End of Year Bittersweet for this Real Estate Investor

by | BiggerPockets.com

Roger Ellis was the vice principal of my high school.  He was firm, but fair.  I know this because I spent a lot of time in his office.

Apparently, Mr. Ellis had a problem with me parking in spaces reserved for teachers.  This made no sense to me.  I took an off-campus class in the morning and arrived to school two hours after it began.  All of the teachers were already in their classrooms.  If there were empty teacher parking spaces then why couldn’t use one?

I guess you could say that I had a little trouble with authority.  The bottom line is I didn’t like being told what I could and couldn’t do.  This is a big reason why I became a business owner – no one to boss me around anymore.

Or so I thought.  The end of the year is always bittersweet for me.  Bitter because the year’s end means tax preparation for the IRS – AND Realtor licensing renewal with the state – AND local and national Realtor fees are due.  It feels like everyone is telling me what to do.

But here’s the sweet part – this real estate gig has allowed me the freedom to drop my two daughters off at the bus stop, and pick them up, whenever I want.  I take my oldest to karate practice twice a week.  I was there when both of my girls were born and I’ve never missed any of their birthdays.  I taught them both how to ride a bike.  I go on their school field trips.  Together we wash the car, do the laundry, watch movies and play games.  And for all of this I’m extremely grateful.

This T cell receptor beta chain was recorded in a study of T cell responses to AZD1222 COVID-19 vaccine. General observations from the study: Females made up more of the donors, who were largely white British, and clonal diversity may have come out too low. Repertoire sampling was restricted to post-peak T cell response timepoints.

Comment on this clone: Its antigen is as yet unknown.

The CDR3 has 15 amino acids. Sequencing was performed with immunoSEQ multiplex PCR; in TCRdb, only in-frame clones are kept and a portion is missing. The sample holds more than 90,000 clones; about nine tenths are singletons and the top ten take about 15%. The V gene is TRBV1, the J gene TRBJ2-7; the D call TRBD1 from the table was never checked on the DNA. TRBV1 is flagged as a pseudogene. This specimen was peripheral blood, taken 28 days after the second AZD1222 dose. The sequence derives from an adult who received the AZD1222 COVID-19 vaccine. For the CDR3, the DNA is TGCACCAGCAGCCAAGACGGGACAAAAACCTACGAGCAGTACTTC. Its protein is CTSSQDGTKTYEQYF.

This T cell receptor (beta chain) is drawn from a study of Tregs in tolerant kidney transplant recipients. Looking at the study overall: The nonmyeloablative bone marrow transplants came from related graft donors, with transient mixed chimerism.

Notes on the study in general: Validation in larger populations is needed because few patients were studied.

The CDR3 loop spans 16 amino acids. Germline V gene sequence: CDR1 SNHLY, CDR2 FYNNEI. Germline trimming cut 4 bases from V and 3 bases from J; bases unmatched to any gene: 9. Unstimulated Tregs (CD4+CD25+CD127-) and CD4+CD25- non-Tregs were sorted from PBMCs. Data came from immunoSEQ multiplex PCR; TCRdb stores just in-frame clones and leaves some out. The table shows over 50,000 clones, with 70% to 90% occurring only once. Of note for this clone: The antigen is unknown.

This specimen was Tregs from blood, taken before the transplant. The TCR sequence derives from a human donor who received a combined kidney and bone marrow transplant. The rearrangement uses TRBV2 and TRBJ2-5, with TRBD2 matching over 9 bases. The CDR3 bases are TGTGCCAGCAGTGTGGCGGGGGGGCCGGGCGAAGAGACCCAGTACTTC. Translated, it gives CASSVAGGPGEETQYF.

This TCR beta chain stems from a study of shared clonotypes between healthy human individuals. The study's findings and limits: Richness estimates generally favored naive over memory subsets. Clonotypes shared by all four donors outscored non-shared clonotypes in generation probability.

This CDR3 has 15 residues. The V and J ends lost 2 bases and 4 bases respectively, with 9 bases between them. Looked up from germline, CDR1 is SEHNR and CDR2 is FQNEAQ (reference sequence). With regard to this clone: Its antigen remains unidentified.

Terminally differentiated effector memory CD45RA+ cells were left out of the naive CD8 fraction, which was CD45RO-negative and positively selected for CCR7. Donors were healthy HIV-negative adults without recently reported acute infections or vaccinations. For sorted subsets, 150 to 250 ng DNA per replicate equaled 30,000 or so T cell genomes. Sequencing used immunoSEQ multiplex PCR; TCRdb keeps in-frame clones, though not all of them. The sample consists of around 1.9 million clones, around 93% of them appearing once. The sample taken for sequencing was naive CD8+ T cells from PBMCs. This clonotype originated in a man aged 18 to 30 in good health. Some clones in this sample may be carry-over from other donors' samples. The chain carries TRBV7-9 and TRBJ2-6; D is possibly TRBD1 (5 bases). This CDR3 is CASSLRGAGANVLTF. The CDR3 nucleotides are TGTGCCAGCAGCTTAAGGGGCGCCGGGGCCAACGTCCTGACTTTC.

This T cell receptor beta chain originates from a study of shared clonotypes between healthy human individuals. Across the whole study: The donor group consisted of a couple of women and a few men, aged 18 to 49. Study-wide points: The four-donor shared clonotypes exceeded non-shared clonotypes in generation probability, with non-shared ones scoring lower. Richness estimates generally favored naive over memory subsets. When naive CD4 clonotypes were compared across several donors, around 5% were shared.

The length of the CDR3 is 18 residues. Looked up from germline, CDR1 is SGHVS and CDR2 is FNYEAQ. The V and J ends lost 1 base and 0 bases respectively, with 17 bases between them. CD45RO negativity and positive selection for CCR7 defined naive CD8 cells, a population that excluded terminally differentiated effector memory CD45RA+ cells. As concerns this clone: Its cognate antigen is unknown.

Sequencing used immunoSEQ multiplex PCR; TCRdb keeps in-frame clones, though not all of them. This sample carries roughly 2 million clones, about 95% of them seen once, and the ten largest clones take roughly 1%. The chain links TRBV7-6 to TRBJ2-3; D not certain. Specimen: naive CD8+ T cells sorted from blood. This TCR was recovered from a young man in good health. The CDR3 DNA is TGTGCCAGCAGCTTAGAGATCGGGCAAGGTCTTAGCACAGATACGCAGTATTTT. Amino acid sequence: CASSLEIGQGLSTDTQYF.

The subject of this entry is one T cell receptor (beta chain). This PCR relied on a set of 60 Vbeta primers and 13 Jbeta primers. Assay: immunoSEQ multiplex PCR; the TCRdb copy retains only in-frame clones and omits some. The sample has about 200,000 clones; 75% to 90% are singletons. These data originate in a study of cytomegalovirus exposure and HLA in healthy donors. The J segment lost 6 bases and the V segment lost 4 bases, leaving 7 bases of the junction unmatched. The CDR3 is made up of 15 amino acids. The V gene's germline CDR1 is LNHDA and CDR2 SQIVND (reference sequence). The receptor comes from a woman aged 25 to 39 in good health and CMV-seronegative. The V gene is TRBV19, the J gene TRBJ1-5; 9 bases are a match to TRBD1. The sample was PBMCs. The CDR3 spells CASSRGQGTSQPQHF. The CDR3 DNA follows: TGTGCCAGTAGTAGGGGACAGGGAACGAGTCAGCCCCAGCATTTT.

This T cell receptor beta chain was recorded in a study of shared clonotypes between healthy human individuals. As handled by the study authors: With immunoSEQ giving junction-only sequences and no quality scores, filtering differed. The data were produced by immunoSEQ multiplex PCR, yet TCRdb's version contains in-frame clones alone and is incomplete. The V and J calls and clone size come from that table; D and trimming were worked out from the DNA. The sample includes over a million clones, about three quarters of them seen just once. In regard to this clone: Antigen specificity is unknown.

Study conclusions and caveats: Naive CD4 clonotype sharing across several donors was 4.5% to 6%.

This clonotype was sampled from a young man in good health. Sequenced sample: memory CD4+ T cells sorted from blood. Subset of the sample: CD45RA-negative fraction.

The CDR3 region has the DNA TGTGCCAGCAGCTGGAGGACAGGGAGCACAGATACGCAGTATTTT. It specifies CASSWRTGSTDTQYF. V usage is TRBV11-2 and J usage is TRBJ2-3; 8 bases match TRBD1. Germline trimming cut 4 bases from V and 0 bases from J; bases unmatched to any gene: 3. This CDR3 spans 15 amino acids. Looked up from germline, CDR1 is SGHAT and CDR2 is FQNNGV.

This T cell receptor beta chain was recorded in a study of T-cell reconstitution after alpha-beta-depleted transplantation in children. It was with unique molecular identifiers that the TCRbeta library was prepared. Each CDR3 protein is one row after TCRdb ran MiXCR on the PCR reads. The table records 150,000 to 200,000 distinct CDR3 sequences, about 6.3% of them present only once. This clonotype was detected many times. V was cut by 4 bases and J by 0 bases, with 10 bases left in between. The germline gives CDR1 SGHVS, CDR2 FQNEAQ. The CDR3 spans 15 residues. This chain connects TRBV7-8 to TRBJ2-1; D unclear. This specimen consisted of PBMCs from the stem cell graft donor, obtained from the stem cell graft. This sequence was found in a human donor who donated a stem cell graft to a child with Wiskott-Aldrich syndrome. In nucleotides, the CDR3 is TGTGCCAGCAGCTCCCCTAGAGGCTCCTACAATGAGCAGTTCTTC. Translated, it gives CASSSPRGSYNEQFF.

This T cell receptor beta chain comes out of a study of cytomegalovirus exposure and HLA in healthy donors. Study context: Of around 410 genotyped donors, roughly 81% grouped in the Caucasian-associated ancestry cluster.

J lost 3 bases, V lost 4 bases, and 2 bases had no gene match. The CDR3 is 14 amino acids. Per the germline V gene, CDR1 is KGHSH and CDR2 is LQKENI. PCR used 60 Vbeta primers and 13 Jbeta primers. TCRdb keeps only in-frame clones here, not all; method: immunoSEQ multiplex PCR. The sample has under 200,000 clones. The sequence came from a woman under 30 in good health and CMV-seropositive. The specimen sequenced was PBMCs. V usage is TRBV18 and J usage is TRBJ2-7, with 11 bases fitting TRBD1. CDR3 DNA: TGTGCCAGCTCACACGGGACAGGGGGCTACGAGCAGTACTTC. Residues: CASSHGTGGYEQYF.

I ran into Mr. Ellis at the airport about 10 years ago.  He was waiting at the gate for his daughter to get off a plane.  After catching up he asked me, “where did you park?”  I promised him it was in a legal space.  After all, detention is much easier to get out of than a parking ticket.

About Author

Marty (G+) is the Chief Financial Officer for Rising Sun Capital Group, LLC, a real estate investment firm based in Gilbert, AZ. His firm purchases homes at the courthouse steps and public REO auctions. They have two exit strategies, either fix and flip or seller financing.


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